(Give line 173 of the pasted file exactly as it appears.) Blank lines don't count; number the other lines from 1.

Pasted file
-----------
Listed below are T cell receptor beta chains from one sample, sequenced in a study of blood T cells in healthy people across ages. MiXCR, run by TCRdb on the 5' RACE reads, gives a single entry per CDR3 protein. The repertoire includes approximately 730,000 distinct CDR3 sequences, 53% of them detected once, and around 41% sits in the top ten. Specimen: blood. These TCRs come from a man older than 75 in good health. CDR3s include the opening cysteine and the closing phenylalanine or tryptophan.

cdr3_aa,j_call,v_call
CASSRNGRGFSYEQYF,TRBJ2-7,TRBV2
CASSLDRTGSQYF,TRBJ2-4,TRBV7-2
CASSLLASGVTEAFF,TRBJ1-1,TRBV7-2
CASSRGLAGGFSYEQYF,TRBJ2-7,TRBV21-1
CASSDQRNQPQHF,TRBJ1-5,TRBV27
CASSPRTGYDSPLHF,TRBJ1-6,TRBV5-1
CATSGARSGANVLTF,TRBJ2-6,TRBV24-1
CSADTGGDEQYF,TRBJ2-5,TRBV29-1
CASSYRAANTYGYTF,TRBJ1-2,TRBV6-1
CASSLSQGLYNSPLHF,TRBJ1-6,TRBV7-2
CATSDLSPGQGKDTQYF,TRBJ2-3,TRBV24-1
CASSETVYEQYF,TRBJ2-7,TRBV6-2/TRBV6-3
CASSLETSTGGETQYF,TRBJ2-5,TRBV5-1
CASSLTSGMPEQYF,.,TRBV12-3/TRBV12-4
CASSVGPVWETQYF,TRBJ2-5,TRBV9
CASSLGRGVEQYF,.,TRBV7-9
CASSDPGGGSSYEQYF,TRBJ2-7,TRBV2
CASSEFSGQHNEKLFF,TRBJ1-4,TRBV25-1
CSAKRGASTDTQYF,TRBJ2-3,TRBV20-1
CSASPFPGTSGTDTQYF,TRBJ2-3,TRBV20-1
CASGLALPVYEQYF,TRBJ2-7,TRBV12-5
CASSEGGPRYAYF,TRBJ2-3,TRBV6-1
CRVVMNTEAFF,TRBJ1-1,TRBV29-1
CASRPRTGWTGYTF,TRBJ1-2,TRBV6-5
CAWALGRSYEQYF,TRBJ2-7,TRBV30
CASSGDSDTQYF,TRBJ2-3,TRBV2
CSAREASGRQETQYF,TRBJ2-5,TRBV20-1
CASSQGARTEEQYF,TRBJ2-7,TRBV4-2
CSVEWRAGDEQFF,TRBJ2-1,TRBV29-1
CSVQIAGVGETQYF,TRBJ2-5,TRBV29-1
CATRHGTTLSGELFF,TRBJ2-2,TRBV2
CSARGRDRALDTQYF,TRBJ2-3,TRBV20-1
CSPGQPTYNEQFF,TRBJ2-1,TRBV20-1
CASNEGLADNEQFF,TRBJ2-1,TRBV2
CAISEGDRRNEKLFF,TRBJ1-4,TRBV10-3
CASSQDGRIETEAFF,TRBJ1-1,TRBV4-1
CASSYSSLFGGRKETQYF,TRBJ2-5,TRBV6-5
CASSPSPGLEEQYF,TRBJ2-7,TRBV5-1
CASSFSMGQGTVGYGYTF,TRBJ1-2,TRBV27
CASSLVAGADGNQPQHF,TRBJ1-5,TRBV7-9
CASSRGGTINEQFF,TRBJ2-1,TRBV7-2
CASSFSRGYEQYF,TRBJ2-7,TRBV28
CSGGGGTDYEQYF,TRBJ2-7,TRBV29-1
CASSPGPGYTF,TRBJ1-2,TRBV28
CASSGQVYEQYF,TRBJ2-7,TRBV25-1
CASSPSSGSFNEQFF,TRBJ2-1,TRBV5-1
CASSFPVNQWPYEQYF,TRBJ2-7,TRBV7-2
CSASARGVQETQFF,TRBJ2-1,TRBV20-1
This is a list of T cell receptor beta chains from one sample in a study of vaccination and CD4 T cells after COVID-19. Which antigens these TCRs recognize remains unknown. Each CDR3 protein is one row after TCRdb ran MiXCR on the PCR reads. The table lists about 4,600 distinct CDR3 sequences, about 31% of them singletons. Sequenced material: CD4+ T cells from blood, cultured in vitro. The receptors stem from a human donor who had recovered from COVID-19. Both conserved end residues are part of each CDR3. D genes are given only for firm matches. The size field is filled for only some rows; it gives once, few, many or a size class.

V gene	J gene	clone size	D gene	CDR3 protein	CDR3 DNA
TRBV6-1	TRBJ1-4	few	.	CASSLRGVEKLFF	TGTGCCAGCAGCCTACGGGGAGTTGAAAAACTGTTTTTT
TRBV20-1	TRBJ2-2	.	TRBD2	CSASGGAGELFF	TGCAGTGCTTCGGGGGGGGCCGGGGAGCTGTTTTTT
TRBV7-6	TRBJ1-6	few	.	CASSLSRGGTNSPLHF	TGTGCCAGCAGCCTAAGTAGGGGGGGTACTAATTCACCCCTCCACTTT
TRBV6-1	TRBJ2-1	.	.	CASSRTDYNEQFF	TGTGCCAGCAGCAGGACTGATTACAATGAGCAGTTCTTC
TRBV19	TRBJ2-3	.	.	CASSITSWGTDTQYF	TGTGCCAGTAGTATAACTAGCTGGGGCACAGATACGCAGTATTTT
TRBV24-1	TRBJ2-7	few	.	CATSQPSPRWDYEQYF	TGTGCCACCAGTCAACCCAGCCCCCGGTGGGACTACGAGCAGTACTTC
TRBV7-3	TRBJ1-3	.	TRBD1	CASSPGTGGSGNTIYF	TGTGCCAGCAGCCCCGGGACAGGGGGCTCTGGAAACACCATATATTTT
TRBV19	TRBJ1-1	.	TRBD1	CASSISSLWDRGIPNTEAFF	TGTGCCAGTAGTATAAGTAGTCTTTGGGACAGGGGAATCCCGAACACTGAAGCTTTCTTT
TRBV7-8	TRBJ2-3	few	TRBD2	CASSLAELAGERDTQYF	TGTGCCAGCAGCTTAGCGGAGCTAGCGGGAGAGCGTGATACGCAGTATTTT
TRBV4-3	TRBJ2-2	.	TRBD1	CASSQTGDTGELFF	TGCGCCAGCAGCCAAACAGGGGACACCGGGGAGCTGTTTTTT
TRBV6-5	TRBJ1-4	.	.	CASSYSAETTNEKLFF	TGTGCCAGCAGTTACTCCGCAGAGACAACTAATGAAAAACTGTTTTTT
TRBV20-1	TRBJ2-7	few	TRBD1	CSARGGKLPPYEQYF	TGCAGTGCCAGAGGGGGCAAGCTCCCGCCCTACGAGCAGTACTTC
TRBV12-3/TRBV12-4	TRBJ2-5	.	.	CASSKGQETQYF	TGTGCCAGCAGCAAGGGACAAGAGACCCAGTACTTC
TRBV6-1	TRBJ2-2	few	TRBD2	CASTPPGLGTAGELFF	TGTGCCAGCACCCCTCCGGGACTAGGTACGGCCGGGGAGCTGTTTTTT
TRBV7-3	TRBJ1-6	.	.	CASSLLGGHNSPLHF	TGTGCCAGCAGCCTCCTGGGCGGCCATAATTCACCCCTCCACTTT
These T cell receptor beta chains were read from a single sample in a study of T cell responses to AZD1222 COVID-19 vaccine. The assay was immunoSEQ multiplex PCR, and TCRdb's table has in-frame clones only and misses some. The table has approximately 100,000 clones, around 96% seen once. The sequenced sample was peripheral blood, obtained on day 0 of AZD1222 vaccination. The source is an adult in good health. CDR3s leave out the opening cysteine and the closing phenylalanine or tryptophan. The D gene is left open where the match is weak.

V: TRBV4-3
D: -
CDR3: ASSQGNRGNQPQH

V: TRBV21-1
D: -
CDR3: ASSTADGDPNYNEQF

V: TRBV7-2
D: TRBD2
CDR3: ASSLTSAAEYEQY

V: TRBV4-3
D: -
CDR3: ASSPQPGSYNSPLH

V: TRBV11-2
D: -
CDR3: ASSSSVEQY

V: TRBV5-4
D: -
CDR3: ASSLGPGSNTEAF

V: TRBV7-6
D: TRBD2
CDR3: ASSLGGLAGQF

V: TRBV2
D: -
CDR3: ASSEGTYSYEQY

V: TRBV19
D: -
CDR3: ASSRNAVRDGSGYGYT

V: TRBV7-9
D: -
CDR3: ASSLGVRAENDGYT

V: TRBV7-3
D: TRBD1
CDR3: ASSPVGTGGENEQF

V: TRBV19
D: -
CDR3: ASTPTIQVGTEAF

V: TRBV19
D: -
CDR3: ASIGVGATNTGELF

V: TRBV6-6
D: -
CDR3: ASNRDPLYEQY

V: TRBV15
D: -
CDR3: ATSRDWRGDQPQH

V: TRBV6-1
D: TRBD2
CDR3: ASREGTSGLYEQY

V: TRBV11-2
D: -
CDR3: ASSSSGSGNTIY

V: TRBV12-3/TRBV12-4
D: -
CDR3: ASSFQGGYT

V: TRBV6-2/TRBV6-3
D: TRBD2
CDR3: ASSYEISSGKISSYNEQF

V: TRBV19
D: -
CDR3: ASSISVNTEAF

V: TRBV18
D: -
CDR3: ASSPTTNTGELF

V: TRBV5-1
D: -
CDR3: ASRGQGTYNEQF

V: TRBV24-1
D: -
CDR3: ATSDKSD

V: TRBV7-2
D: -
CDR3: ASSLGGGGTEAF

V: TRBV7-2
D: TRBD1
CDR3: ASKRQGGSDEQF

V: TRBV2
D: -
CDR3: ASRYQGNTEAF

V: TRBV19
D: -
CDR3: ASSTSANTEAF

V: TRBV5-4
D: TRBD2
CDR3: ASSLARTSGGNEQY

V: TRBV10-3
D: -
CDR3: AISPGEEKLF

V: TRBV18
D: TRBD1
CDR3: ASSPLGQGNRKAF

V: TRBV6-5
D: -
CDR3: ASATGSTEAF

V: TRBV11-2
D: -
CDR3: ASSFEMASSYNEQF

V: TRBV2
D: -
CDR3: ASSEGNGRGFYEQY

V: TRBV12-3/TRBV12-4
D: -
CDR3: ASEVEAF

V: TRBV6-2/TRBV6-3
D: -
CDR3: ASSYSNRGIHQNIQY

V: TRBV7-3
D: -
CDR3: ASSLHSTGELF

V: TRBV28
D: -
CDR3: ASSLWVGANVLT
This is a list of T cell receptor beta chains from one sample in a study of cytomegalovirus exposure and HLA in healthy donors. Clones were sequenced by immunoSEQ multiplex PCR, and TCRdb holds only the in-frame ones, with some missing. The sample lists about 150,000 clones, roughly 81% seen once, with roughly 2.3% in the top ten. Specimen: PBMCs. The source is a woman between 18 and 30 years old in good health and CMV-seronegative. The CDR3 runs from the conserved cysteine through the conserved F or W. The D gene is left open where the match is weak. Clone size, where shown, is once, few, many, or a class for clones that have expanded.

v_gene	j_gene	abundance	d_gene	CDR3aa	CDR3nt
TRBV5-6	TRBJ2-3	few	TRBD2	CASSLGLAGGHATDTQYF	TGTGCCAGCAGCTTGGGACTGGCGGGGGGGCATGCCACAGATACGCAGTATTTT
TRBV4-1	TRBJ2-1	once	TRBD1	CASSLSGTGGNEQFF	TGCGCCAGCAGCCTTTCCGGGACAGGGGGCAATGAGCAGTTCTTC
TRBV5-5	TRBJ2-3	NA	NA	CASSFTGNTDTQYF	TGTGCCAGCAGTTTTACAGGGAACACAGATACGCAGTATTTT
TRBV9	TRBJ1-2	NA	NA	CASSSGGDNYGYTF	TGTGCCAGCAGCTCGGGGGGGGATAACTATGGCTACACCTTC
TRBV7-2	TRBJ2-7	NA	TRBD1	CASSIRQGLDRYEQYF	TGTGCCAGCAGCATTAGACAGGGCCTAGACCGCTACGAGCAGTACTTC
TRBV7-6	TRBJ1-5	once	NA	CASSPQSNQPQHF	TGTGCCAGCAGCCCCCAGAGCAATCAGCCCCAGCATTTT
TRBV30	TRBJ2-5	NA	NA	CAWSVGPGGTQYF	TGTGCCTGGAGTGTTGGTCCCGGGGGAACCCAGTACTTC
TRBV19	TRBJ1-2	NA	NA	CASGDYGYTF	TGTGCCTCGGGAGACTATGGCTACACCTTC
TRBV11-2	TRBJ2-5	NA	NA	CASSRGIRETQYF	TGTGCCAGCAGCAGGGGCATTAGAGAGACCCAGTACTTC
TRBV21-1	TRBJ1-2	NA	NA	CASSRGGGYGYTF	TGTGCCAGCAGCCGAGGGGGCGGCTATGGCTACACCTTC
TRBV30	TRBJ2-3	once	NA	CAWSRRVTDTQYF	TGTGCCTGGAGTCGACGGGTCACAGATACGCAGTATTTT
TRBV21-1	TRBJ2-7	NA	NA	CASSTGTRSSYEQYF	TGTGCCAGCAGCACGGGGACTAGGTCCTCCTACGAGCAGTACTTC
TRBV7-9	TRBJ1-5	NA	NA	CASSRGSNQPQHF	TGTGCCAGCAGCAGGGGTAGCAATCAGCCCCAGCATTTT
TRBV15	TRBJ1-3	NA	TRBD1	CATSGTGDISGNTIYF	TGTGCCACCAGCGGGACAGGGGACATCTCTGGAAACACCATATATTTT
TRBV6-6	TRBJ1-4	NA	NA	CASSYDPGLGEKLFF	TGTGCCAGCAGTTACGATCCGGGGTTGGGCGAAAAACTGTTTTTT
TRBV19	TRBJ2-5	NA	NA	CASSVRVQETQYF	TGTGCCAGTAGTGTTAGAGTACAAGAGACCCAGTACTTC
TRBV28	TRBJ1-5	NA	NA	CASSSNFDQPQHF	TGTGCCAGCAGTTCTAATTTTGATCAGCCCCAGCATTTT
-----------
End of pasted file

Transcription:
CDR3: ASSYSNRGIHQNIQY